UBC astronomers find unknown radio signals from distant galaxy

Radio Signals From A Galaxy Light Years Away Have Been Reported

Proof of LIFE: Scientists record mysterious radio signals from deep space

Although the total number of FRBs scientists have detected is over 60 so far, this is only the second time an FRB has been repeated - the first time being in Puerto Rico in 2015, when the Arecibo radio telescope picked up the burst.

The telescope at the Canadian observatory that found the latest signals had previously detected the lowest frequency FRB known on record at wavelengths of 400 megahertz, according to Nature.

First spotted in 2007, scientists still don't know much about FRBs other than the fact they manifest as a transient radio pulse that last for a few milliseconds.

The University went on to say that FRBs are hard to research but could be linked to powerful astrophysical objects such as supernova remnants. "This is done using clever algorithms and a couple of giant computer clusters that sit beside the telescope and crunch away at the data in real time", Masui said in a statement.

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The unusual beams are known as fast radio bursts (FRBs) - and last only a millisecond. Prior to this, only 50 FRBs had ever been observed by humans, only one of which was a repeater.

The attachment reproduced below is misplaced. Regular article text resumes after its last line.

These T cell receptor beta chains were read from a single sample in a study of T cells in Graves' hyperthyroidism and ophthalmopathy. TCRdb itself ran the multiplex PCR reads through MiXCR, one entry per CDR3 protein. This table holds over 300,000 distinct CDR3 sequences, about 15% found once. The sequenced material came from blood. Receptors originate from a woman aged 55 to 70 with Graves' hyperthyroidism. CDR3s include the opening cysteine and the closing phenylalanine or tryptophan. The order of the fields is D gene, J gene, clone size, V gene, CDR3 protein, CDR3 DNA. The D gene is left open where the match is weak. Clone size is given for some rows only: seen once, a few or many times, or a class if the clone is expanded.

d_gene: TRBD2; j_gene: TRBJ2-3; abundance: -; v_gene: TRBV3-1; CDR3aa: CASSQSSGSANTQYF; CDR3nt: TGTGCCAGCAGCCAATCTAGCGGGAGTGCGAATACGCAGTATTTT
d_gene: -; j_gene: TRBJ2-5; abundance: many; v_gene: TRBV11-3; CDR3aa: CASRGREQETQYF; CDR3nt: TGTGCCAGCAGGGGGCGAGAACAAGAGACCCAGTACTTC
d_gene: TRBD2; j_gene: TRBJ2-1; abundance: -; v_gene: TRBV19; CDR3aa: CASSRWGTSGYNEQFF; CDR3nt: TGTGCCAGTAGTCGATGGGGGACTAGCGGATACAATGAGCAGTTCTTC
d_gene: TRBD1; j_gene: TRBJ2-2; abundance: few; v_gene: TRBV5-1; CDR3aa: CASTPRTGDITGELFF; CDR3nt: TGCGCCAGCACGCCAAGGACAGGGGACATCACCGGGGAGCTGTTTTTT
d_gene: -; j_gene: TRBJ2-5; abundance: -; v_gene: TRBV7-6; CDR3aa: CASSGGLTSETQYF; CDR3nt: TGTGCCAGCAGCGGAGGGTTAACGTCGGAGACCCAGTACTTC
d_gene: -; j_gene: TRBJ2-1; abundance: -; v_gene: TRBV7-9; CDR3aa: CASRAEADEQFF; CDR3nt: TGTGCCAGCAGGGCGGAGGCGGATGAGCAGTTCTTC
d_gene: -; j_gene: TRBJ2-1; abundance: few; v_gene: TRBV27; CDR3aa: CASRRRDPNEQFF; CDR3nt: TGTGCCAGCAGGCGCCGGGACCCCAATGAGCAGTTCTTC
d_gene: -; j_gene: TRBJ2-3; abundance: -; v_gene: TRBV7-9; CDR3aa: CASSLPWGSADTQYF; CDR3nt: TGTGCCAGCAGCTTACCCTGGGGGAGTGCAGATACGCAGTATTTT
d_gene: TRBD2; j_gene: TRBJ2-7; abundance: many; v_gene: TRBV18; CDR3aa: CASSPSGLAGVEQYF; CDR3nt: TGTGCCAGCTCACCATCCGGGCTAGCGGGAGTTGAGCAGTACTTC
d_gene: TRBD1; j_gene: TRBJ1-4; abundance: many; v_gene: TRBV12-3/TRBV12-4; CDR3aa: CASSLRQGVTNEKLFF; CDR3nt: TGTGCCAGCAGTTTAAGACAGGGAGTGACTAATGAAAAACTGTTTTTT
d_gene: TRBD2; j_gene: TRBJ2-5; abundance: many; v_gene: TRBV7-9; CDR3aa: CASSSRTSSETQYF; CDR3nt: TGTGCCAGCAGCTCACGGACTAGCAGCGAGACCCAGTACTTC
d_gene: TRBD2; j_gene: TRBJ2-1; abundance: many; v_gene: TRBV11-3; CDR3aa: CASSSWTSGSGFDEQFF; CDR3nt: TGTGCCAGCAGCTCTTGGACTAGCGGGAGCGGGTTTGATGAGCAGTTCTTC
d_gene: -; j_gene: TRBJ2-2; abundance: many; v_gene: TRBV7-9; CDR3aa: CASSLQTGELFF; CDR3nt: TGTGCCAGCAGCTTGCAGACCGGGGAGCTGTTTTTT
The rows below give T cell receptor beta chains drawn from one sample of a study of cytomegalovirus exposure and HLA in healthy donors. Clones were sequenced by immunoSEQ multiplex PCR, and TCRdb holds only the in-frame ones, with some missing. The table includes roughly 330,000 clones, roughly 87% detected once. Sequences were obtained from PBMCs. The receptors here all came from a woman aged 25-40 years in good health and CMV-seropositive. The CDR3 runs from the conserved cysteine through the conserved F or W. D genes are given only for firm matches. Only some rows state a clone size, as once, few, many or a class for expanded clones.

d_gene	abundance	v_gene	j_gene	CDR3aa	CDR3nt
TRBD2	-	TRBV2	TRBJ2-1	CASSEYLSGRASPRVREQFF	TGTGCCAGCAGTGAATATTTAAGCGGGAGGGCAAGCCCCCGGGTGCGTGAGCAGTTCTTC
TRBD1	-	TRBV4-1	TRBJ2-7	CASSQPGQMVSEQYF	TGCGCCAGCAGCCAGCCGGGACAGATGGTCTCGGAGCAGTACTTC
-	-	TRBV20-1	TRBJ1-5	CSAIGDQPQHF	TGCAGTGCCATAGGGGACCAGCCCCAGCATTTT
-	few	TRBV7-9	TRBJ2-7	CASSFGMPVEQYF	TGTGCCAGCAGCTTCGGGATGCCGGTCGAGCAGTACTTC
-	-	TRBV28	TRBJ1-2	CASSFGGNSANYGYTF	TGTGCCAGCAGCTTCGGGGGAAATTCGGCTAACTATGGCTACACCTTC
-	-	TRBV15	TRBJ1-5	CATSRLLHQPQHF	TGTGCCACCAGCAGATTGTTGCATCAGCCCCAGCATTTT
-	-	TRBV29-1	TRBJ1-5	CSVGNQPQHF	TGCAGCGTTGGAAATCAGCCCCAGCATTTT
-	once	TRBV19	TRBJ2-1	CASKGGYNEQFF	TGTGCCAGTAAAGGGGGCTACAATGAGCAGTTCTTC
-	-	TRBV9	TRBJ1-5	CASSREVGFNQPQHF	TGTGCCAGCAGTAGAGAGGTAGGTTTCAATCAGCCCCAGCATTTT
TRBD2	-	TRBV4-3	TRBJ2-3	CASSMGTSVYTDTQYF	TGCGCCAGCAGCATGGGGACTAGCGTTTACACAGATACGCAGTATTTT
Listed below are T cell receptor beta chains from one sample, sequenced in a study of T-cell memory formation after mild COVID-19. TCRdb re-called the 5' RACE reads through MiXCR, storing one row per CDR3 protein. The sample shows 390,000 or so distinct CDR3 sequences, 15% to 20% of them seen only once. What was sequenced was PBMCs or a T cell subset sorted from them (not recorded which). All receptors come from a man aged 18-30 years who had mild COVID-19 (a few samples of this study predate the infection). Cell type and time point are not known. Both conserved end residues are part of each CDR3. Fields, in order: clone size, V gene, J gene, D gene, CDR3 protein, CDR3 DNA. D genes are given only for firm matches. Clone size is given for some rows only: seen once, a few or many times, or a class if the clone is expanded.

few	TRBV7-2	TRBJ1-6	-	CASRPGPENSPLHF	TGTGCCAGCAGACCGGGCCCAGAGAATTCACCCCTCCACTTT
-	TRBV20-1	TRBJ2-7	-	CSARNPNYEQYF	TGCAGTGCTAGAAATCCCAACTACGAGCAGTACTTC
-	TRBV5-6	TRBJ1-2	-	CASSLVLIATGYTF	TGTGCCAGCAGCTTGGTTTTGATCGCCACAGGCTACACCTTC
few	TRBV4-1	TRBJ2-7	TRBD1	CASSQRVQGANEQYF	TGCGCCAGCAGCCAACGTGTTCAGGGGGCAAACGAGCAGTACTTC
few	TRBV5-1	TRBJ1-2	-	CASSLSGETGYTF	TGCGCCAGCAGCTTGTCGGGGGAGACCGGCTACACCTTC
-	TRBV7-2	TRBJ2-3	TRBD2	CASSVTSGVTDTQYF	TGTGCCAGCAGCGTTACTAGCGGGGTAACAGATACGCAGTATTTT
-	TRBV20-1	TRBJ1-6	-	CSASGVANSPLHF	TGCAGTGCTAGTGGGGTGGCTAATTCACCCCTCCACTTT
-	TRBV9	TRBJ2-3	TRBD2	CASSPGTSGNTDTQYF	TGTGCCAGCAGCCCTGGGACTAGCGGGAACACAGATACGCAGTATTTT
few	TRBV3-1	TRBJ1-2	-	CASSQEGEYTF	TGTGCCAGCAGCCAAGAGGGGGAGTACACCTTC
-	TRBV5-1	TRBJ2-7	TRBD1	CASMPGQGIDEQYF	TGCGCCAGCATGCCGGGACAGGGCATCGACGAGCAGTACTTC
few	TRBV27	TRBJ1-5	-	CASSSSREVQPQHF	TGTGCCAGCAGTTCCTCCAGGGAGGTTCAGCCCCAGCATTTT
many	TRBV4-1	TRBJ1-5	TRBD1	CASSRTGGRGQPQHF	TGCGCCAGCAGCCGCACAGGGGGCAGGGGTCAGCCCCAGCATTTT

Having two sets of repeating bursts could also allow scientists to understand what distinguishes them from single bursts, helping them understand more about their source and watch for future blasts.

Artist's impression of the active galactic nucleus shows the supermassive black hole at the center of the accretion disk sending a narrow high-energy jet of matter into space, perpendicular to the disc in this image by Science Communication Lab in Kiel Germany, released on July 12, 2018. "But it has to be in some special place to give us all the scattering that we see", said Ng. We can be 100 percent sure that more such bursts will be found as this early into the lifespan of CHIME 13 of them were discovered.

The repeater, known as FRB 180814.J0422+73, is located about 1.5 billion light-years from Earth, astronomers told Space.com.

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Probably most exciting of the new bursts is one that scientists saw repeat six times, apparently from the same location.

At distances of billions of light years it's obviously very hard to test any of these theories, but detecting more FRBs, especially those that have a habit of repeating, could bring us closer to an explanation. "We have not solved the problem, but it's several more pieces in the puzzle".

Professor Avi Loeb, from the Harvard-Smithsonian Centre for Astrophysics in the U.S., has previously said that FRBs could potentally be evidence of advanced alien technology. It appears at a wavelength of 400 megahertz, far lower than the previous record of 700 megahertz.

The low frequency of this new detection could mean that the source of the bursts differ.

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